Friday 20 March, Dhaka
“We went to one slum district in Dhaka and weaved our way between the shacks made of wood and iron. Then the path became a bridge made of rickety bamboo, two metres above a pool of many things I did not want to contemplate. ‘Don’t drop anything you want to keep’ was the advice I was given.
I made my way gingerly along the path, watching my feet so closely that I often hit my head on the low roof jutting out from the walls. The path was a maze turning corners between the huts. At every door I was met with curious faces, many open smiles and some reserved expressions. Women squatted in the open doorways with their youngest children, cooking a small meal over a basic stove in the narrow alleyway.
We came to one home and entered the small room, about eight foot square. Here a support group of about 14 people, mostly women, were gathered. I took off my shoes and they made space for me on the floor, sitting in the middle as they leaned against the walls.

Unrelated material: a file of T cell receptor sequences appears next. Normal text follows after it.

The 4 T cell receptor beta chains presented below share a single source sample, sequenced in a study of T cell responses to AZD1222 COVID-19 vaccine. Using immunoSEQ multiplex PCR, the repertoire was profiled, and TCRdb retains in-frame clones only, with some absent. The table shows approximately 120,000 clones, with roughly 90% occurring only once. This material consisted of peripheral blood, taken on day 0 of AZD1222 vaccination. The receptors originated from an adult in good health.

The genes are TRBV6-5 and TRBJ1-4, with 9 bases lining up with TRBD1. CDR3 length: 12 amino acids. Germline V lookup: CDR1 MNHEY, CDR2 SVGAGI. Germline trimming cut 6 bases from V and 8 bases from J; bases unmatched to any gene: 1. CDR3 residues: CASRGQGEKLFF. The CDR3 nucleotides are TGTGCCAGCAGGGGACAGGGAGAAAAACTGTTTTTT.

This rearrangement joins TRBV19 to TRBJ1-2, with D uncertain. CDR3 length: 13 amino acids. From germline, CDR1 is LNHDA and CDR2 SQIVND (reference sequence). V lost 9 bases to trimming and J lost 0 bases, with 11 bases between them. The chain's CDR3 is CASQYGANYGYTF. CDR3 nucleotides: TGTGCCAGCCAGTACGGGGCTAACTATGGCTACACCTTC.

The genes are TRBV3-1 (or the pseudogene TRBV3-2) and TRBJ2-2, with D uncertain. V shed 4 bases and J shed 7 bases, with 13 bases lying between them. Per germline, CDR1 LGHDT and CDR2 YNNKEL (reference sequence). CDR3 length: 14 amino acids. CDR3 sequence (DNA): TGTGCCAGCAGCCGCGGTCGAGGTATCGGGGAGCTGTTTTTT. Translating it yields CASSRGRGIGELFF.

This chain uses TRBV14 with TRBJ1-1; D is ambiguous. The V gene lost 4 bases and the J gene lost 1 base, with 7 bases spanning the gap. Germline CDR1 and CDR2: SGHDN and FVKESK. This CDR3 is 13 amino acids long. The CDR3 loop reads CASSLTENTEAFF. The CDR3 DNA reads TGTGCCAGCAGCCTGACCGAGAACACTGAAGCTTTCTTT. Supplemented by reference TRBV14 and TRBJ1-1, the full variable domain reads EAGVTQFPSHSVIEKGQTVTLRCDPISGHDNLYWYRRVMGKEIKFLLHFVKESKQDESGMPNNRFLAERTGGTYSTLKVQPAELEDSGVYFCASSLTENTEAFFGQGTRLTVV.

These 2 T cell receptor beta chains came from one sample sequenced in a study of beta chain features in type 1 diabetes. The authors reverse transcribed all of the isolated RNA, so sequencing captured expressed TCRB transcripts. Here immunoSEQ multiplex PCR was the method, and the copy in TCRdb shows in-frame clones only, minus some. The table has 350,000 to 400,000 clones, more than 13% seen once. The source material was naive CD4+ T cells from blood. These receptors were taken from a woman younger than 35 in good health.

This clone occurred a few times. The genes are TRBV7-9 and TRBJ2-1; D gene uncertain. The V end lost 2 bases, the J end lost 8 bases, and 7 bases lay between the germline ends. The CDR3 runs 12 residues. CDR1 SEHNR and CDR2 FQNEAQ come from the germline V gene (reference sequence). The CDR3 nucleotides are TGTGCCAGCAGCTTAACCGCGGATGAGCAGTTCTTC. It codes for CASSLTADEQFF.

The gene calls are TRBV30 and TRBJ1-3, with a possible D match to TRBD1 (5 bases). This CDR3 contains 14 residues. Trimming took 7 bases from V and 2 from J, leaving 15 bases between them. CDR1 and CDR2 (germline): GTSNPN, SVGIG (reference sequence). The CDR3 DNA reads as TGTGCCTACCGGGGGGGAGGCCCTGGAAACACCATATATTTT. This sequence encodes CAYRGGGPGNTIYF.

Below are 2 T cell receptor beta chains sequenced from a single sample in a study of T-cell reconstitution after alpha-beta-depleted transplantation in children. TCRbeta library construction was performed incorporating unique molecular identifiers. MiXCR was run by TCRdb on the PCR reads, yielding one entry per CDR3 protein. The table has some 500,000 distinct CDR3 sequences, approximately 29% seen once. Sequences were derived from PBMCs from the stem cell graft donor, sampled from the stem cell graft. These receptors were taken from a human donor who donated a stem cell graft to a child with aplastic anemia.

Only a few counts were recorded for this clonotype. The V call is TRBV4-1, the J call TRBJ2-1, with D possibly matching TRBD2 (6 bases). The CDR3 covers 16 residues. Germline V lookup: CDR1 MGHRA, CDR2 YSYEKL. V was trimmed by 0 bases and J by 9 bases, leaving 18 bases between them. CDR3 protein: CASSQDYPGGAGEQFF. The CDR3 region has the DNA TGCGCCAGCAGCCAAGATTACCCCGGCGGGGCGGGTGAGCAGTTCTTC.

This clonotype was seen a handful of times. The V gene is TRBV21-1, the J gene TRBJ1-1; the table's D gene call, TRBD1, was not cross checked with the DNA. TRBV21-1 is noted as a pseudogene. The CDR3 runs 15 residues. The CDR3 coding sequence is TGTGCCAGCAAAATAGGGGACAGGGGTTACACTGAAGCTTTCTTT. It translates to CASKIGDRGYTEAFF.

They are all affected by leprosy, either patients or family members. They were beautiful and welcoming and proud. They showed me their accounts book and explained how they had started to save together each month, keeping it all in a joint bank account and each month giving small grants to group members as they had need.
I asked them how their lives were different from being part of this group and they told me their stories. This woman had been treated for leprosy and her right hand was still clawed as a result of nerve damage. One side of her face drooped and one eye was gone. But she spoke with pride as she told me that she used to be a beggar, going every day to try and get some money for her family, but with a loan for the group she had bought a rickshaw for her husband who was now earning enough that she had stopped begging.
They all spoke their stories with this same quiet pride of how they had worked together to improve their lives. Initially given support from The Leprosy Mission to start up, they were now self-sufficient. And despite the situation of this home I was sitting in they were slowly improving their lives and proud of it…
Later on the way back to the TLM Guesthouse my driver asked me if I was upset? No, not upset, just trying to take it all in.”